The parametric equation of a line in 3D space that crosses a point P0(x0, y0, z0) has the following form: (4) where t is a parameter.
If point P0 belongs to the line that is also tangent to the sphere, then both equations (of the sphere and the line) have to be fulfilled. So: (5)
Changing sign “=” to “≥” in (Eq. (6)) we have an equation that is fulfilled by points that are on the conical surface or inside it.
As mentioned earlier, using spheres with CCP arrangement we have more than the basic six directions shown in Fig. 2. Now we have 12 spheres as shown in Fig. 5A delineating 12 directions with appropriate CoSes. For better readability, we can project the spheres onto a plane as shown in Fig. 5B.
Then, we named directions (and, accordingly CoSes) in the following way (see also Fig. 5B):
TOP (relative direction: up):
top left TL –the corresponding direction of CoS is top, but slightly to the left and slightly back;
top front TF –the corresponding direction of CoS is top, in front;
top right TR –the corresponding direction of CoS is top, but slightly to the right and slightly back.
LEFT (relative direction: left):
left front LF –the corresponding direction of CoS is left, but slightly to the front;
left L –the corresponding direction of CoS is left;
left back LB –the corresponding direction of CoS is left, but “over the shoulder” to the back.
RIGHT (relative direction: right):
right front RF –the corresponding direction of CoS is right, but slightly to the front;
right R –the corresponding direction of CoS is right;
right back RB –the corresponding direction of CoS is right, but “over the shoulder” to the back.
BOTTOM (relative direction: down):
bottom left BL –the corresponding direction of CoS is bottom, but slightly to the left and slightly to the front;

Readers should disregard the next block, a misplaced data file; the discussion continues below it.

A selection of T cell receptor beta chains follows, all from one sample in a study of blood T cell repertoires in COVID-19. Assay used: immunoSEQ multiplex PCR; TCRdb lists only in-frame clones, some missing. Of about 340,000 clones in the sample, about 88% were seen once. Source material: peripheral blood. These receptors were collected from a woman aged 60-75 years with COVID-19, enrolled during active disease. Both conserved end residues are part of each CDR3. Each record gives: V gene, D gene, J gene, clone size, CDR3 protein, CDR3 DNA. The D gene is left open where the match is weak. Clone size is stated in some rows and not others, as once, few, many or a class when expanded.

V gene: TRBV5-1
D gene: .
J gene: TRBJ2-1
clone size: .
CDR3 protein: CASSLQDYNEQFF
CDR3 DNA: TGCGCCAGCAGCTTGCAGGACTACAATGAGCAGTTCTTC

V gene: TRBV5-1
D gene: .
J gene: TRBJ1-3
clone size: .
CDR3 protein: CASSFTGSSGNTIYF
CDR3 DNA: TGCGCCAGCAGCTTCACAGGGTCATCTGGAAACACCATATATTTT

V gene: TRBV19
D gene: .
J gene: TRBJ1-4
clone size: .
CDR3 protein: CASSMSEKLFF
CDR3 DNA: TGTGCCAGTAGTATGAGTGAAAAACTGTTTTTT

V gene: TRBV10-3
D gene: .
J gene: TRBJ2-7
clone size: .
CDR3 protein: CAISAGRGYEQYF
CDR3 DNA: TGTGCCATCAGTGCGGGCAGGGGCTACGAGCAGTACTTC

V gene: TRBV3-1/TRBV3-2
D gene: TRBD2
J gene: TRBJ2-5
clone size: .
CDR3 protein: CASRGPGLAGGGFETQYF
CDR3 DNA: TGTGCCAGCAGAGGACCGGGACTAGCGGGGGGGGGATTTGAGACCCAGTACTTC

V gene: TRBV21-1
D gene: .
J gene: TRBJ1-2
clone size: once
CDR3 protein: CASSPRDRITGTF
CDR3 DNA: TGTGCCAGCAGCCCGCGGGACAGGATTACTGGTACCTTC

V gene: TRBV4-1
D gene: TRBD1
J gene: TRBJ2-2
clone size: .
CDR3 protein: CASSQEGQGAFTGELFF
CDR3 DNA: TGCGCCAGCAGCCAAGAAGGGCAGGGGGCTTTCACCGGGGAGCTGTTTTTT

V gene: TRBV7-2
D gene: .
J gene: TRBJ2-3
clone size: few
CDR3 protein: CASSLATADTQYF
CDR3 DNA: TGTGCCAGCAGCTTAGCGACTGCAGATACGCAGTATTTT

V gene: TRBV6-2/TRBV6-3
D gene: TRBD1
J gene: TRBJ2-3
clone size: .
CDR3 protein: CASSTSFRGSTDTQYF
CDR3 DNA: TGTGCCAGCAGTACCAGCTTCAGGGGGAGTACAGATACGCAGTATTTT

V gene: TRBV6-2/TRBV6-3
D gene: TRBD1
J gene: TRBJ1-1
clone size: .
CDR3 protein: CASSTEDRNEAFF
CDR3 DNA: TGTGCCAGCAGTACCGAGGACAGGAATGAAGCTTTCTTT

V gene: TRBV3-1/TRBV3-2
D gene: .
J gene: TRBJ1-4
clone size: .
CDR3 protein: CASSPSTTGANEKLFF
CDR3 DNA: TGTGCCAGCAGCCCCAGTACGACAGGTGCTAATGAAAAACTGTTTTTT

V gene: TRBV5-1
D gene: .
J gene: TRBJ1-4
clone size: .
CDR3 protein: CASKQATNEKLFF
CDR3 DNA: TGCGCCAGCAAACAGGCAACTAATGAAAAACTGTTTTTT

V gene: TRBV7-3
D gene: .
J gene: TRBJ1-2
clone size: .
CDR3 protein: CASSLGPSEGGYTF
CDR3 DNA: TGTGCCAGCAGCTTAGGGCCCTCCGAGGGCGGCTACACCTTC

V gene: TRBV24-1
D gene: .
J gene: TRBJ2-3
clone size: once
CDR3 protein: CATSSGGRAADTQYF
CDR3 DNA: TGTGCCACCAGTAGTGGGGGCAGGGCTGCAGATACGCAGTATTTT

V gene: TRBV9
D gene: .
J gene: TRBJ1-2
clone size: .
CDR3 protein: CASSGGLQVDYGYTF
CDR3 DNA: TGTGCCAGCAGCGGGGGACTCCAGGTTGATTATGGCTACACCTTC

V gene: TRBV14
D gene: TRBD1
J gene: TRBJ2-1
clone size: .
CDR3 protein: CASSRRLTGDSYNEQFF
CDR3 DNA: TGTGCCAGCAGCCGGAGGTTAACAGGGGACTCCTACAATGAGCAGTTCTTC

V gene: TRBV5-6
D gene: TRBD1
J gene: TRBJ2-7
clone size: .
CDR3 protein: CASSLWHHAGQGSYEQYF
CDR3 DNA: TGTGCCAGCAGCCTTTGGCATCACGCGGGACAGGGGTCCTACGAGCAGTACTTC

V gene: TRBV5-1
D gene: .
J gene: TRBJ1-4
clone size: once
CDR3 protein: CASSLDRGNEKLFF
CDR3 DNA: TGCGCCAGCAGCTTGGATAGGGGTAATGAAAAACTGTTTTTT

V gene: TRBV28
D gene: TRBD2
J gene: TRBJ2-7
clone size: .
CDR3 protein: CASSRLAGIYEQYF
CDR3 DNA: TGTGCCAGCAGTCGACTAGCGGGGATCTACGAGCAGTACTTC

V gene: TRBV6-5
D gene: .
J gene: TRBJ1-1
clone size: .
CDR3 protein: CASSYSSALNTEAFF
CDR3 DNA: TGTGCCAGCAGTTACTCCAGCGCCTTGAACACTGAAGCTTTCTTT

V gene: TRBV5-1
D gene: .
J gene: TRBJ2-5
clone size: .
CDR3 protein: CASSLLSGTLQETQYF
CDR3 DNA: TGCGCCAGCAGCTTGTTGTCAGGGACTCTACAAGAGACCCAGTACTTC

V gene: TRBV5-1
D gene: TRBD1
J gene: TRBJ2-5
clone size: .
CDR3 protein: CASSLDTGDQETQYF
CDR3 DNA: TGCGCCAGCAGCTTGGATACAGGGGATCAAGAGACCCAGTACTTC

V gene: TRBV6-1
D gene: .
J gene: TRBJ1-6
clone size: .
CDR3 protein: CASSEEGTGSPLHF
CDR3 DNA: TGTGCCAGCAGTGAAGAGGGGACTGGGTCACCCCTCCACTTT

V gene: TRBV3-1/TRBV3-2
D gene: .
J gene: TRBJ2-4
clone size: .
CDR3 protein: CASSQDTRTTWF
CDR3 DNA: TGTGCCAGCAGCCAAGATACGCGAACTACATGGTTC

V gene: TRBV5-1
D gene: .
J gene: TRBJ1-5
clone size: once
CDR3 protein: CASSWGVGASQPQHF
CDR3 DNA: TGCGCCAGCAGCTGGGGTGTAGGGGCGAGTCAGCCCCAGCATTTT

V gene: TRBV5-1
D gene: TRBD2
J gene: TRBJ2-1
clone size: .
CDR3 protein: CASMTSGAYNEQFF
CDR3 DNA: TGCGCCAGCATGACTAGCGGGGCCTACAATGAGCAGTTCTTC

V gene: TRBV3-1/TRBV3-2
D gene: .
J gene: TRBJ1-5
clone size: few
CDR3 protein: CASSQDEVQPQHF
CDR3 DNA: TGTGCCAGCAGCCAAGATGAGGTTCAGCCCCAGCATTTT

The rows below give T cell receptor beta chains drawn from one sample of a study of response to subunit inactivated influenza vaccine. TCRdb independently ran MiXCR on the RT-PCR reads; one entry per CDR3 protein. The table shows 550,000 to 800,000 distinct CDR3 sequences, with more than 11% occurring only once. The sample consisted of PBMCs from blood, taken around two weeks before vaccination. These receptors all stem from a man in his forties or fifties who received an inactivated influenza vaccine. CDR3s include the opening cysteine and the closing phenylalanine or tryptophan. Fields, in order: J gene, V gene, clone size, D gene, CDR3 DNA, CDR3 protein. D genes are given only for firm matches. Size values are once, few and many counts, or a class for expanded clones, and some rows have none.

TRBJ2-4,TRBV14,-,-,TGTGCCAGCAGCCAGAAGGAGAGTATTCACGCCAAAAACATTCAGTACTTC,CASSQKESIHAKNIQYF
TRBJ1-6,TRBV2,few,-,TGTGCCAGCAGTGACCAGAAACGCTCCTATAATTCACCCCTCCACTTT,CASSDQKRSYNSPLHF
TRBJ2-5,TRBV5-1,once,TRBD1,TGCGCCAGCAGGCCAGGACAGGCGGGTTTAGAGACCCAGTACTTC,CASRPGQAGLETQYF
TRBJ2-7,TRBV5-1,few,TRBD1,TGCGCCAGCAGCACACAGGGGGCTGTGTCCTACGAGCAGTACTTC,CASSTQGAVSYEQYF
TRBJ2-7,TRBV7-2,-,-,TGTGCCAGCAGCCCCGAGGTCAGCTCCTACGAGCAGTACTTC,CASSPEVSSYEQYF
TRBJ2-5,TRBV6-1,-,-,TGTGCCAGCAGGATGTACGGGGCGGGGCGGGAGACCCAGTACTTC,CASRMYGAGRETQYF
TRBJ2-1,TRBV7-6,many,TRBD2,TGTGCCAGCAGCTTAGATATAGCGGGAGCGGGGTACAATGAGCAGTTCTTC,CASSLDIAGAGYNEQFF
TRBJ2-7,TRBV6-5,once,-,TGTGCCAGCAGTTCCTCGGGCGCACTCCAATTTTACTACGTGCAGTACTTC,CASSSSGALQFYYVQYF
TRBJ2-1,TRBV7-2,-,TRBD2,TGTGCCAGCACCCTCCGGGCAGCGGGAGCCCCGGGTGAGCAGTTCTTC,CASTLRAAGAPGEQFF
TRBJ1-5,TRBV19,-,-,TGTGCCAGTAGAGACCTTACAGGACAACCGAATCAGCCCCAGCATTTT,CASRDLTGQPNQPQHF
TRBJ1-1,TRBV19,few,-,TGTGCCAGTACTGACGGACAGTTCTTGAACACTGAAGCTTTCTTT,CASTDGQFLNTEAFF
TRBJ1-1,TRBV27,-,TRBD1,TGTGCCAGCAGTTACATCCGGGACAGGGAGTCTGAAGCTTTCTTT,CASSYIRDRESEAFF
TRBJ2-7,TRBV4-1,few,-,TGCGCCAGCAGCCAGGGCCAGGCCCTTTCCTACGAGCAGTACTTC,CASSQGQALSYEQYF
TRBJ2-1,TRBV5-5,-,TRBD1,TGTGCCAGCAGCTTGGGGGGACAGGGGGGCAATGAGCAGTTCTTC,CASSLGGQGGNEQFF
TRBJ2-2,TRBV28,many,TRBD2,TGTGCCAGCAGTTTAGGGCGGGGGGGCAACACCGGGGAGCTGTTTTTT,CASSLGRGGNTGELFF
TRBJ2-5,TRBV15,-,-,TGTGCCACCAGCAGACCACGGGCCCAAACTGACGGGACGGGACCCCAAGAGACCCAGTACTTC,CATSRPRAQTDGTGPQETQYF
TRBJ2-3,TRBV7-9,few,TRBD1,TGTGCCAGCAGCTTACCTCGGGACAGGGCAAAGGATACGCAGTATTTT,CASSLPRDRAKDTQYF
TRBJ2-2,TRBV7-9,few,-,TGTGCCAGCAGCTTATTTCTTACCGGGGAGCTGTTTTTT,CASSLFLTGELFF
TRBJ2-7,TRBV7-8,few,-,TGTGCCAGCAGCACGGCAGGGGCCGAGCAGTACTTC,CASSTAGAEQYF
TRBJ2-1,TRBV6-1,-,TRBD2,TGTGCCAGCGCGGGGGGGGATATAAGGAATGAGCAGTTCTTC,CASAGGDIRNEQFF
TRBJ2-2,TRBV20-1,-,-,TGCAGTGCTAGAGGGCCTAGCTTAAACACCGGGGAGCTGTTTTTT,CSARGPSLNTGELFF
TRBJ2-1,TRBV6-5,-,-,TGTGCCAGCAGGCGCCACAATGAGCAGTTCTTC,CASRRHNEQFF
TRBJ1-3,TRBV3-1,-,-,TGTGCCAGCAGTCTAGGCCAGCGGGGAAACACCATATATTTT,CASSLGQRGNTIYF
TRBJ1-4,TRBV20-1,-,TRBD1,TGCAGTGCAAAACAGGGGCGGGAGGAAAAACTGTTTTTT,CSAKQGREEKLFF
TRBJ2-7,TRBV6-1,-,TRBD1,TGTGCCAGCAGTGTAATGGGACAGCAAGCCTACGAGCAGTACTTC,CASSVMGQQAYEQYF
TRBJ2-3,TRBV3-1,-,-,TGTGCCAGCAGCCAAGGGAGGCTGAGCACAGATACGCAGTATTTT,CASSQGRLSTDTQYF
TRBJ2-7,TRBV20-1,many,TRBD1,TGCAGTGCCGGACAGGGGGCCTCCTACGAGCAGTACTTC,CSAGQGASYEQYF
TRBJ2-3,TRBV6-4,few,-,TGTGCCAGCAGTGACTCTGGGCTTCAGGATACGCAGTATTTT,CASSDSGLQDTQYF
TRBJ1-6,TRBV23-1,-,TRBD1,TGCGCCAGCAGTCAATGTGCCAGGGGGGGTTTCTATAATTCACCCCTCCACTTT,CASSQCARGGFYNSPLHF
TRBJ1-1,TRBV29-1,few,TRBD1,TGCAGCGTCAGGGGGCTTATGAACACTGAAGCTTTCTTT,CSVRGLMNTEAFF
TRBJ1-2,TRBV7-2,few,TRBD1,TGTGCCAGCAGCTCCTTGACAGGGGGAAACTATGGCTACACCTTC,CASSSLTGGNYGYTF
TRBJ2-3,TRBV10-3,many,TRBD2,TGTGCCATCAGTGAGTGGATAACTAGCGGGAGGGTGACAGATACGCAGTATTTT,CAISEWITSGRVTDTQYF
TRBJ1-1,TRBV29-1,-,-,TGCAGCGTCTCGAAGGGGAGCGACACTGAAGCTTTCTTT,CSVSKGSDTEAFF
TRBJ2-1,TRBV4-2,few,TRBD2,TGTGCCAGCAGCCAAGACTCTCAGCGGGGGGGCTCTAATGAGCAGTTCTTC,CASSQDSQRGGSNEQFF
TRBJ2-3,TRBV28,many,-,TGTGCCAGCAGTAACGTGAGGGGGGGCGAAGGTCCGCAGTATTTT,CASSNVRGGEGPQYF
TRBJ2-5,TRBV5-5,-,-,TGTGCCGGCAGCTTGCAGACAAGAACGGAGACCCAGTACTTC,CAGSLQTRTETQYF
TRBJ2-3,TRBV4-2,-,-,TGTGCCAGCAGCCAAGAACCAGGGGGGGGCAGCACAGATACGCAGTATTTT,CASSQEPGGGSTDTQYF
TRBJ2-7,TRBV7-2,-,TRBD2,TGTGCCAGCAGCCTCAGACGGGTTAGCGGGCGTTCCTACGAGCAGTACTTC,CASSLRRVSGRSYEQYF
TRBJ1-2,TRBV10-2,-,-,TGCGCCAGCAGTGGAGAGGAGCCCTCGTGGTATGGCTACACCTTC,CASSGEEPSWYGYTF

bottom behind BB –the corresponding direction of CoS is bottom, behind;
bottom right BR –the corresponding direction of CoS is bottom, but slightly to the right and slightly to the front.
To derive the equations of CoSes that correspond to directions it was necessary to determine the centers of spheres in the CCP arrangement. They are presented in Table 1.
Efficiency of 3D Space Conification
Spherical, one-group dataset with uniform distribution
As you can see in Fig. 6, CoSes do not fill the space entirely as there remains a little space in between them. This means that after conification, some points still reside outside the 12 CoSes. Each of these points needs to be assigned to the CoSes. To solve this problem, the topological measure(HD), which in this case means the distance from point x to set A (Kuratowski, 1980), p.140)1), was used. See Eq. (7): (7)
Using HD, any points that remained unassigned after the initial conification process were then assigned to the nearest CoS (Eq. (7)). The conification and assigment of the remaining points to the nearest CoS using HD from here on will be referred to as full conification (FC). After FC, each point Pi in the analyzed set is characterized by five parameters Pi(xi, yi, zi, objid, CoSid). Looking at Fig. 6, we can see the difference between the number of points assigned to CoSes after initial conification without applying HD and the number of points assigned to CoSes after FC.